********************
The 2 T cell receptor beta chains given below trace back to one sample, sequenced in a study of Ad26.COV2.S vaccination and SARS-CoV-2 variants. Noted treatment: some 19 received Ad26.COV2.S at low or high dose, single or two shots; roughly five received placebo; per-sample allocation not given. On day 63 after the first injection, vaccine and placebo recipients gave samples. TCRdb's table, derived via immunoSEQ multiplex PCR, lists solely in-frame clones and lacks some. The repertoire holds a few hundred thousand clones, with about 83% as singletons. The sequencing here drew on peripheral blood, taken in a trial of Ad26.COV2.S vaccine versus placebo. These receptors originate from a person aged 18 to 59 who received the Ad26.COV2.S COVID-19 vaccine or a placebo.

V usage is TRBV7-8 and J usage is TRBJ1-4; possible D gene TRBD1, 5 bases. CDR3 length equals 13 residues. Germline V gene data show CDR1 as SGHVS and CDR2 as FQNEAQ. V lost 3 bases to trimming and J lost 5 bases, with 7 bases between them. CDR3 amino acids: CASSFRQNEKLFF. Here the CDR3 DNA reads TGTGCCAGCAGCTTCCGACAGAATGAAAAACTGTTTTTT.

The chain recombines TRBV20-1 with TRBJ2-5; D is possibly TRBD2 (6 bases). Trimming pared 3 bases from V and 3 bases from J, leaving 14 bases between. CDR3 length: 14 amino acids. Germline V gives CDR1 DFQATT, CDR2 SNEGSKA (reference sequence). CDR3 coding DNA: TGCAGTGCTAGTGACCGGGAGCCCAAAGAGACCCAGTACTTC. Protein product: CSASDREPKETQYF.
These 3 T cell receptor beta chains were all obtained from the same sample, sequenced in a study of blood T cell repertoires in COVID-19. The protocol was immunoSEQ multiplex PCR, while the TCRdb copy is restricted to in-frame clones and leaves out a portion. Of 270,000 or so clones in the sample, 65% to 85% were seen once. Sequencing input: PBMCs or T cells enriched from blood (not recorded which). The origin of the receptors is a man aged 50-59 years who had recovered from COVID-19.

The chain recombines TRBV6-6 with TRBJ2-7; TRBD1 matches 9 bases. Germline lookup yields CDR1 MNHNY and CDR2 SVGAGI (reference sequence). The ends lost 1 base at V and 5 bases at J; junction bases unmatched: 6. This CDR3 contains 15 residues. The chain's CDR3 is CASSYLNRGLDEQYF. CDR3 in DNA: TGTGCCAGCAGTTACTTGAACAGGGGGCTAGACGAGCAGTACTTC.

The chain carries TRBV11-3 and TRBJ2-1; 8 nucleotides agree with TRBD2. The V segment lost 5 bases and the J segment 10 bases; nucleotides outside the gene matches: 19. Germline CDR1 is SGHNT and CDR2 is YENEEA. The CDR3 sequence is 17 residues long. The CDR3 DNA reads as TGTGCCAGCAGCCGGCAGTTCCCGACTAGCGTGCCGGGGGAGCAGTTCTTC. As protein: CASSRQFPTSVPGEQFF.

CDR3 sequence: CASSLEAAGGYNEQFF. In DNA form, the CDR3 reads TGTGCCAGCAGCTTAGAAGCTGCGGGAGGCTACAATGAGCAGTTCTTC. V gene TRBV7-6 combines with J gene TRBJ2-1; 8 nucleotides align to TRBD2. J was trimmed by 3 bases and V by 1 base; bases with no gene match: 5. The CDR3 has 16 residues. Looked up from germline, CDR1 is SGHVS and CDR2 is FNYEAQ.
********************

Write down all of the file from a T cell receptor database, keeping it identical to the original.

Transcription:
The 2 T cell receptor beta chains given below trace back to one sample, sequenced in a study of Ad26.COV2.S vaccination and SARS-CoV-2 variants. Noted treatment: some 19 received Ad26.COV2.S at low or high dose, single or two shots; roughly five received placebo; per-sample allocation not given. On day 63 after the first injection, vaccine and placebo recipients gave samples. TCRdb's table, derived via immunoSEQ multiplex PCR, lists solely in-frame clones and lacks some. The repertoire holds a few hundred thousand clones, with about 83% as singletons. The sequencing here drew on peripheral blood, taken in a trial of Ad26.COV2.S vaccine versus placebo. These receptors originate from a person aged 18 to 59 who received the Ad26.COV2.S COVID-19 vaccine or a placebo.

V usage is TRBV7-8 and J usage is TRBJ1-4; possible D gene TRBD1, 5 bases. CDR3 length equals 13 residues. Germline V gene data show CDR1 as SGHVS and CDR2 as FQNEAQ. V lost 3 bases to trimming and J lost 5 bases, with 7 bases between them. CDR3 amino acids: CASSFRQNEKLFF. Here the CDR3 DNA reads TGTGCCAGCAGCTTCCGACAGAATGAAAAACTGTTTTTT.

The chain recombines TRBV20-1 with TRBJ2-5; D is possibly TRBD2 (6 bases). Trimming pared 3 bases from V and 3 bases from J, leaving 14 bases between. CDR3 length: 14 amino acids. Germline V gives CDR1 DFQATT, CDR2 SNEGSKA (reference sequence). CDR3 coding DNA: TGCAGTGCTAGTGACCGGGAGCCCAAAGAGACCCAGTACTTC. Protein product: CSASDREPKETQYF.
These 3 T cell receptor beta chains were all obtained from the same sample, sequenced in a study of blood T cell repertoires in COVID-19. The protocol was immunoSEQ multiplex PCR, while the TCRdb copy is restricted to in-frame clones and leaves out a portion. Of 270,000 or so clones in the sample, 65% to 85% were seen once. Sequencing input: PBMCs or T cells enriched from blood (not recorded which). The origin of the receptors is a man aged 50-59 years who had recovered from COVID-19.

The chain recombines TRBV6-6 with TRBJ2-7; TRBD1 matches 9 bases. Germline lookup yields CDR1 MNHNY and CDR2 SVGAGI (reference sequence). The ends lost 1 base at V and 5 bases at J; junction bases unmatched: 6. This CDR3 contains 15 residues. The chain's CDR3 is CASSYLNRGLDEQYF. CDR3 in DNA: TGTGCCAGCAGTTACTTGAACAGGGGGCTAGACGAGCAGTACTTC.

The chain carries TRBV11-3 and TRBJ2-1; 8 nucleotides agree with TRBD2. The V segment lost 5 bases and the J segment 10 bases; nucleotides outside the gene matches: 19. Germline CDR1 is SGHNT and CDR2 is YENEEA. The CDR3 sequence is 17 residues long. The CDR3 DNA reads as TGTGCCAGCAGCCGGCAGTTCCCGACTAGCGTGCCGGGGGAGCAGTTCTTC. As protein: CASSRQFPTSVPGEQFF.

CDR3 sequence: CASSLEAAGGYNEQFF. In DNA form, the CDR3 reads TGTGCCAGCAGCTTAGAAGCTGCGGGAGGCTACAATGAGCAGTTCTTC. V gene TRBV7-6 combines with J gene TRBJ2-1; 8 nucleotides align to TRBD2. J was trimmed by 3 bases and V by 1 base; bases with no gene match: 5. The CDR3 has 16 residues. Looked up from germline, CDR1 is SGHVS and CDR2 is FNYEAQ.